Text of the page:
I have little choice in the location of the piano for my volunteer gigs. If I don’t like the direction the piano faces—because I’d be playing with my back to the audience—I’m usually allowed to turn it around. (That’s a heavy job. Good thing I stay in shape.) Other than that, things stay where they are.
If I bring my keyboard instead, I have more flexibility. Still, I need to select a spot with enough space and enough light, and with access to an electrical outlet. The day that outlet happened to be right next to Enid’s seat, she was not happy about it.
On a recent Wednesday, I lugged my keyboard and stand and assorted paraphernalia to a rehab center to play during lunch. Enid was already sitting at her preferred table, unaware there was music on the agenda. As I busied myself with cords and cables, she spoke up. “What are YOU doing?”
“I’m going to play some music.”
“Well then I’m moving to a different table. I have to go as far away from you as I can.”
Then she seemed to remember her manners. “It’s not that I don’t like the music. But it makes me nervous.”
Hmmm. Maybe her hearing aid distorted the sound? Or perhaps she has misophonia and music is one of her triggers? Those are topics I’ll be writing about in future posts.
Dissonant music puts me on edge, but the genre I play for senior audiences is hardly that: “Red Sails in the Sunset,” “Moonlight Serenade,” “The Very Thought of You.” And volume shouldn’t be a problem. When I’m there to provide background music, as I was that day, I play softly to allow for conversation in the room.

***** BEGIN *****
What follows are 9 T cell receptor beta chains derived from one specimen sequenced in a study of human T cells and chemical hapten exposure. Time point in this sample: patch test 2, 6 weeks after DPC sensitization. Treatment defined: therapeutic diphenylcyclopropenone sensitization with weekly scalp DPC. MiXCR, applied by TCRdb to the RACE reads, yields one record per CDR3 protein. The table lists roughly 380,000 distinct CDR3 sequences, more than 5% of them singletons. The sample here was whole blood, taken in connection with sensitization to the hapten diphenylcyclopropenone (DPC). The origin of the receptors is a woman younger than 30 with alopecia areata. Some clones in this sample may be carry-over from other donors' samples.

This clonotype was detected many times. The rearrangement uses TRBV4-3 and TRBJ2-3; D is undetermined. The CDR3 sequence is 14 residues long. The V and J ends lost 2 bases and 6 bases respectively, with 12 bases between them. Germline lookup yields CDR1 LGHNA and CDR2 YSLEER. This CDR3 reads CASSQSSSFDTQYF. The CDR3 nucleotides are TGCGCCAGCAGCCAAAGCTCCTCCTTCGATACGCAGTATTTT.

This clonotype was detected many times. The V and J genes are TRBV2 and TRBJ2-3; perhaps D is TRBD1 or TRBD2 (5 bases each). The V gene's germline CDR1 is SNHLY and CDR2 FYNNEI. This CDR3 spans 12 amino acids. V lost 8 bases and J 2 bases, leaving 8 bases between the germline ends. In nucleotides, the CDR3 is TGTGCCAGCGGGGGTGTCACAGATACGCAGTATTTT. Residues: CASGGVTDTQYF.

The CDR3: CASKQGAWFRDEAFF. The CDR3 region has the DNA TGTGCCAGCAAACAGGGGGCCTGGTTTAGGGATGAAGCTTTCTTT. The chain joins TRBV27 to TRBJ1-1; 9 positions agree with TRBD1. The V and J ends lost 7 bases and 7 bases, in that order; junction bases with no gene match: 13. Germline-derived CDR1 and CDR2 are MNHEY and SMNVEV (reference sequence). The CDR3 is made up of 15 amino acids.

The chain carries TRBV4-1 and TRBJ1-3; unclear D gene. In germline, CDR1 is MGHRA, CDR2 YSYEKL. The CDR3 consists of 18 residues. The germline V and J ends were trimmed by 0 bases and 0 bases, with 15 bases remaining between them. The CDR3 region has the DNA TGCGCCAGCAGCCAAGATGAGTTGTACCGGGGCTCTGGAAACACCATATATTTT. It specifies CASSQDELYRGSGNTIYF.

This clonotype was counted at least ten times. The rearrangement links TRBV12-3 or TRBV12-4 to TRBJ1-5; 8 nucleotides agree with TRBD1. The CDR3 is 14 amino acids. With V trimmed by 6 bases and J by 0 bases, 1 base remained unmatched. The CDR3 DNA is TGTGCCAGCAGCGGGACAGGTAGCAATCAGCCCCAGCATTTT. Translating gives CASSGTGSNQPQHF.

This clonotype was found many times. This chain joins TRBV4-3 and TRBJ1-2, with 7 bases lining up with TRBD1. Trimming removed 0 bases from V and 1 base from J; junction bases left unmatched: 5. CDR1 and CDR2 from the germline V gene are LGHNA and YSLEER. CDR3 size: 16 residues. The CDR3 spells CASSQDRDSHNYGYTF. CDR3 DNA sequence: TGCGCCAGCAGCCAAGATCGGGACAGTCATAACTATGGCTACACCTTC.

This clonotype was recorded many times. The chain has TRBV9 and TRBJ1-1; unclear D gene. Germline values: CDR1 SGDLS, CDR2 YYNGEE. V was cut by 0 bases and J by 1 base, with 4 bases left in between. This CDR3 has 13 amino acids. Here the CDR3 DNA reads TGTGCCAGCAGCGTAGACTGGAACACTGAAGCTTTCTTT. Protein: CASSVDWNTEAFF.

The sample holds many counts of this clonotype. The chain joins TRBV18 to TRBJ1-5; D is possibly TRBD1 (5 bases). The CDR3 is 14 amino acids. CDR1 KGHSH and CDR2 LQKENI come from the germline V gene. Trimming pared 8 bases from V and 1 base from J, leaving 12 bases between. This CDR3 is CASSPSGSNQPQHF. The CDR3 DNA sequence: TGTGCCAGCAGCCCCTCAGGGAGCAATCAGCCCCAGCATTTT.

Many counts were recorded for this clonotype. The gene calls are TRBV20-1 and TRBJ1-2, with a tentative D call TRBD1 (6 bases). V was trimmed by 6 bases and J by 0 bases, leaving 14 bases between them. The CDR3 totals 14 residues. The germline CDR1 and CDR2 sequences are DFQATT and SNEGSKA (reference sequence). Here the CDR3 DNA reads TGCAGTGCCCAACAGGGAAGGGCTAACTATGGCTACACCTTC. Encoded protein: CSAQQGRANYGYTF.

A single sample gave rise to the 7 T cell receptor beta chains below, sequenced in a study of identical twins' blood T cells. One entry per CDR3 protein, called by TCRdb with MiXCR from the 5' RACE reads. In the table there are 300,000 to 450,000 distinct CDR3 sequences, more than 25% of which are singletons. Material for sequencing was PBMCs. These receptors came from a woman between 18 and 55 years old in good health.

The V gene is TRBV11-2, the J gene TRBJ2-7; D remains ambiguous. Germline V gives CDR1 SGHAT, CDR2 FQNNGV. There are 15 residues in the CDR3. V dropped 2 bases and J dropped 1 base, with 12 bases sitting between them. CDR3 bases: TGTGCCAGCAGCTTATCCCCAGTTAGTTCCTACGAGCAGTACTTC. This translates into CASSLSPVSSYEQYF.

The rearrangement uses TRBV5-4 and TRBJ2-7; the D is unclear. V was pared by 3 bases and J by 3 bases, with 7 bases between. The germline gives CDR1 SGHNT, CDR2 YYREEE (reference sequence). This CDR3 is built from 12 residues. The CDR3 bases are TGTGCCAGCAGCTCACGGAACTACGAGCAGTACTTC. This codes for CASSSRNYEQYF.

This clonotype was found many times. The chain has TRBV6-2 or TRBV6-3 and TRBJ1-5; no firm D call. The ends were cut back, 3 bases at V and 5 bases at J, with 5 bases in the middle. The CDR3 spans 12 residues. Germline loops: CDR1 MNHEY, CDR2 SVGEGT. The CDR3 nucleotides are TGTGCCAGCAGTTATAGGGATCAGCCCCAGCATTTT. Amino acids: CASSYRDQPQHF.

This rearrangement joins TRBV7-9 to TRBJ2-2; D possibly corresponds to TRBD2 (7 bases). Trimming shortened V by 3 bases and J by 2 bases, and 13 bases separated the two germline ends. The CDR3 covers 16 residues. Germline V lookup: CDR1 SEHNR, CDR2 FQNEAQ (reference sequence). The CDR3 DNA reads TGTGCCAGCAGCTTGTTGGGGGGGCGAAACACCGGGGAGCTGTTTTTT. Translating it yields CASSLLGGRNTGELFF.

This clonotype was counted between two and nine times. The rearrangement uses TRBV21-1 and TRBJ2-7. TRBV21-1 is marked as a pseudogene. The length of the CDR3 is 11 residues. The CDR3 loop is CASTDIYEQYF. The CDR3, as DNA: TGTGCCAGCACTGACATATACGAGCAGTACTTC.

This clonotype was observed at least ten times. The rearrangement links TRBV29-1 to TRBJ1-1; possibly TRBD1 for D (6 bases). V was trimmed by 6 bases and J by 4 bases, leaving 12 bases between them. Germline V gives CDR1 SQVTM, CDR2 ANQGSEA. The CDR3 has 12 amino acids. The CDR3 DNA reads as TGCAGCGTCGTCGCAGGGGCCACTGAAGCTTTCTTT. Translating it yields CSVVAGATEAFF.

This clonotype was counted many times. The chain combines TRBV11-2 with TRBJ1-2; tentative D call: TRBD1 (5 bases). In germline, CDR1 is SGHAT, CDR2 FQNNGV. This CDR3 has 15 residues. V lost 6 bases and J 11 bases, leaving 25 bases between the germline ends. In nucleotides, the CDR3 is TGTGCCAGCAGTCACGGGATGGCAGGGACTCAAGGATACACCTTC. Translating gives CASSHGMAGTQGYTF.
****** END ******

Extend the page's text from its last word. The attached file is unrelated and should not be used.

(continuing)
I didn’t get a chance to talk to Enid about the unfortunate effect my music has on her. Before I played a single note, she retreated to a table across the room.
Enid is part of a handful of people I’ve run across as a volunteer pianist who do not want me there. They can be a vocal few, some more polite than others.
In his autobiography*, actor Charles Grodin told this story:
Candy Bergen and I were filming the movie 11 Harrowhouse in a castle outside London. We were sitting in a room off the main hall where the cameras were being set up. After a few minutes an Englishwoman appeared. I don’t know who she was, but she acted as though she had a duchess-or-something title. She said: “Did someone ask you to wait in here?” “No,” we answered, a bit taken aback. She responded: “Well, it would be so nice if you weren’t here.”
That’s a brand of rejection I can live with.
Copyright © 2016 by Paulette Bochnig Sharkey
All rights reserved.
*It Would Be So Nice If You Weren’t Here: My Journey through Show Business, Morrow, 1989.